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Assuming you have an unfair die where the probabiity of rolling a certain number is defined as follows: $$ \begin{array}\\ \text{Die Face} & 1 &2&3&4&5&6\\ \hline\\ \text{Probability} & .05 &.2 & .1 &.2 &.3 & .15 \end{array} $$ Find the probability that we roll an even number followed by an odd number.

I would think this is a conditional probability question, however, in the solutions it simply said that rolling an odd number first and rolling an even number second are two events $A$ and $B$ respectively, and then by independence said: $P(A)=.05+.1+.3=.45$ and $P(B)=.2+.2+.15=.55$ and $P(A\cap B)=P(A)P(B)=(.45)(.55)=.248$. When I worked this out first I thought this would be done by conditional probability. Why would my reasoning be wrong here? And why can we solve this problem like this?

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Maybe you can provide the exact formulation of the problem? So far, I would agree it is ambiguous –  Ilya Jan 5 '13 at 14:47
    
@Ilya This is pretty close to what it is exactly, I'll change it a little. The solution i posted is exactly what the solutions say too... It gave the distribution and asked precisely to find the probabilities that we roll an even number following an odd number. –  TheHopefulActuary Jan 5 '13 at 15:10
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@Kyle, by the way note that product is commutative, so the probability of rolling odd followed by even equals that of rolling even followed by odd. –  alancalvitti Jan 5 '13 at 15:25
    
It is a conditional probability problem, but a specially easy one. By independence, $\Pr(B|A)=\Pr(B)$. –  André Nicolas Jan 5 '13 at 17:05
    
@AndréNicolas: but $P(B)$ seems to me different from the answer $.248 = P(A)P(B)$ –  Ilya Jan 6 '13 at 11:02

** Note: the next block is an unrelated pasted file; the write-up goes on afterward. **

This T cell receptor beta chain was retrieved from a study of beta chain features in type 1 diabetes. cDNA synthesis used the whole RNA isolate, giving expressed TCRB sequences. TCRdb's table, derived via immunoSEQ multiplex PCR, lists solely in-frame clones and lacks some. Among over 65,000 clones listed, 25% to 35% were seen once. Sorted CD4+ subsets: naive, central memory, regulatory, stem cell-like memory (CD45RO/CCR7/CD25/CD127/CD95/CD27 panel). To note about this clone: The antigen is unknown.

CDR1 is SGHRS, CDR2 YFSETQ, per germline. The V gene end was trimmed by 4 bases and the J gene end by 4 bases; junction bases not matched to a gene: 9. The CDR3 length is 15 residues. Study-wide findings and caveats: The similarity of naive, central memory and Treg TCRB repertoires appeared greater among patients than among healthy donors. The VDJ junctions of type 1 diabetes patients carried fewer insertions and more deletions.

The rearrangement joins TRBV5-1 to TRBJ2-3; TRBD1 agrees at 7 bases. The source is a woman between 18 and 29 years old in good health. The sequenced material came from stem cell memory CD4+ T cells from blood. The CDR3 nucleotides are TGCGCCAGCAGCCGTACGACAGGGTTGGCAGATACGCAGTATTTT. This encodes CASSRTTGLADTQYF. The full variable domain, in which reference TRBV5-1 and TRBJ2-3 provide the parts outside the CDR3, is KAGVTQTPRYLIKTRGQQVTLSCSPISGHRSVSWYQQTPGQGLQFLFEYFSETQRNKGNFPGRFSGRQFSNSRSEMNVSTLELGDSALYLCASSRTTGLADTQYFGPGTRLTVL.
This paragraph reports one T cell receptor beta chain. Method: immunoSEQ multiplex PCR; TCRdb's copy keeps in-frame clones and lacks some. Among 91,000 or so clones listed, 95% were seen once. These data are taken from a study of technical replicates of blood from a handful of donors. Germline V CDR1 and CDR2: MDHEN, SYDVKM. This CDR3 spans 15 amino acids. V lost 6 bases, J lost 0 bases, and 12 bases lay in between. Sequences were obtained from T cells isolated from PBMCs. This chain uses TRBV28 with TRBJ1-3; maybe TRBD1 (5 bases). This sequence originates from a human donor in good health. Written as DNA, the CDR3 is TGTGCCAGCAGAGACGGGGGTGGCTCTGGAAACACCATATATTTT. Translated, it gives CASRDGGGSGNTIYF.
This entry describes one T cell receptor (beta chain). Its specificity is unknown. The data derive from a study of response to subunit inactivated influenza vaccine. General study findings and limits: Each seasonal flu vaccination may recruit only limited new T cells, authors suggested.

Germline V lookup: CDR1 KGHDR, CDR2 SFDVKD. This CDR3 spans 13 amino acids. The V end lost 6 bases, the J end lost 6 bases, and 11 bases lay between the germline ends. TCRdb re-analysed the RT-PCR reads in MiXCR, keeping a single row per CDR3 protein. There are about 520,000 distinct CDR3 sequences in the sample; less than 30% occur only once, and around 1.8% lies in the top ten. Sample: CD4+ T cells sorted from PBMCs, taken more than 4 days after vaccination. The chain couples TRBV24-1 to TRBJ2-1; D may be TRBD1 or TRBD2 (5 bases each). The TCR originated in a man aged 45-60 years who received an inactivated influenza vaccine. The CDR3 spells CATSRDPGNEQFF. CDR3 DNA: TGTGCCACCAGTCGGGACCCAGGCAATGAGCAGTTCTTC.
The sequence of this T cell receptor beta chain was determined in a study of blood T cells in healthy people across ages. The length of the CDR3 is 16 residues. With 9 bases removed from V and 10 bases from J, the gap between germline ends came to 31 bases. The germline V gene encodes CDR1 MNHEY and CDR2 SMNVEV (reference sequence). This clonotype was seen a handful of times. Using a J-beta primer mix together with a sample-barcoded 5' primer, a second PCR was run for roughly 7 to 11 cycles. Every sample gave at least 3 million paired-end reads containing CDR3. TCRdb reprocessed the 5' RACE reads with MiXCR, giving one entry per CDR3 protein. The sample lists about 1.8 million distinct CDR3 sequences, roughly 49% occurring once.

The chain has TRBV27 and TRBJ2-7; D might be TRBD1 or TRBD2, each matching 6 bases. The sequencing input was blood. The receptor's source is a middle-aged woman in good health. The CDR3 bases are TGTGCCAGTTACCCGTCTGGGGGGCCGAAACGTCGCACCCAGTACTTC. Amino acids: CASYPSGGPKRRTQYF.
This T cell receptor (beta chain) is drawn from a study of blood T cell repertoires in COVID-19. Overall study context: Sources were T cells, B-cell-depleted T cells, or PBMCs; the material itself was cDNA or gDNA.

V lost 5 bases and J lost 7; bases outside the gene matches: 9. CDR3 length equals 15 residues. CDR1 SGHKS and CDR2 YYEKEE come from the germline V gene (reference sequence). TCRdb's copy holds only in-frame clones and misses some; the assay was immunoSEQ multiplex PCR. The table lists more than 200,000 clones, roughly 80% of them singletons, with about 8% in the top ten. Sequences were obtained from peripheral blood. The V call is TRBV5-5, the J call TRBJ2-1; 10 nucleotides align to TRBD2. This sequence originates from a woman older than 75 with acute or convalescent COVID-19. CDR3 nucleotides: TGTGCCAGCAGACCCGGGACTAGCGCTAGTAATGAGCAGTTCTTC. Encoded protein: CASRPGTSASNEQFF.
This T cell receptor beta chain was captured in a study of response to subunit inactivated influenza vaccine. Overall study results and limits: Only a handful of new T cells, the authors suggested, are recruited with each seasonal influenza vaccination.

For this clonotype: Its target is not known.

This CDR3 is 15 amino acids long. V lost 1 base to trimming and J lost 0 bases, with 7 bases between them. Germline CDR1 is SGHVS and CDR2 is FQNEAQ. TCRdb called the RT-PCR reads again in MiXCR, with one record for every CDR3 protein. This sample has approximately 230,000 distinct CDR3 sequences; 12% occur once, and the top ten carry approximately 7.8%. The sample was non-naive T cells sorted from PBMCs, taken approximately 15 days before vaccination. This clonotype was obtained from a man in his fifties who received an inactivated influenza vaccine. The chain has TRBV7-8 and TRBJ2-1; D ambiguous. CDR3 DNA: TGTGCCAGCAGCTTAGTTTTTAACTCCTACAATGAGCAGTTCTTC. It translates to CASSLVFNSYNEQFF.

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2 Answers 2

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It’s not a problem in conditional probability: it simply asks for the probability of a specific sequence of independent events, which is of course the product of their individual probabilities, just as the text’s answer has it.

It’s no different in principle from the following question: given a fair coin, what is the probability of tossing a head followed by a tail?

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The content of your answer is fine, but it's incorrect to say that "it's not a problem in conditional probability" - since Bayes theorem is derived from the product rule. It just happens that $P(B|A)=P(B)$ in this case b/c of independence, as Ahshay writes below. –  alancalvitti Jan 5 '13 at 15:20
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Your guess that its a conditional probability question is correct. This question is based on joint / conditional probability. So if you take A-> event where odd number occurs at first throw and let B-> be event where even number occurs at second throw. So you need a joint probability P(A,B) which is given as P(A,B)=P(B/A)*P(A). But since B is independent of A (*That's because throwing die second time doesn't depends on result you get first time). Hence we get P(A,B)=P(B)*P(A). Then as you stated we get P(A) and P(B) since getting odd number 1,3,5 are independent of each other and getting even number 2,4,5 are independent of each other. Hence you get P(A) = 0.45 and P(B) = 0.55 and hence P(A,B) = 0.2475. Please feel free to ask if you have any question regarding this description.

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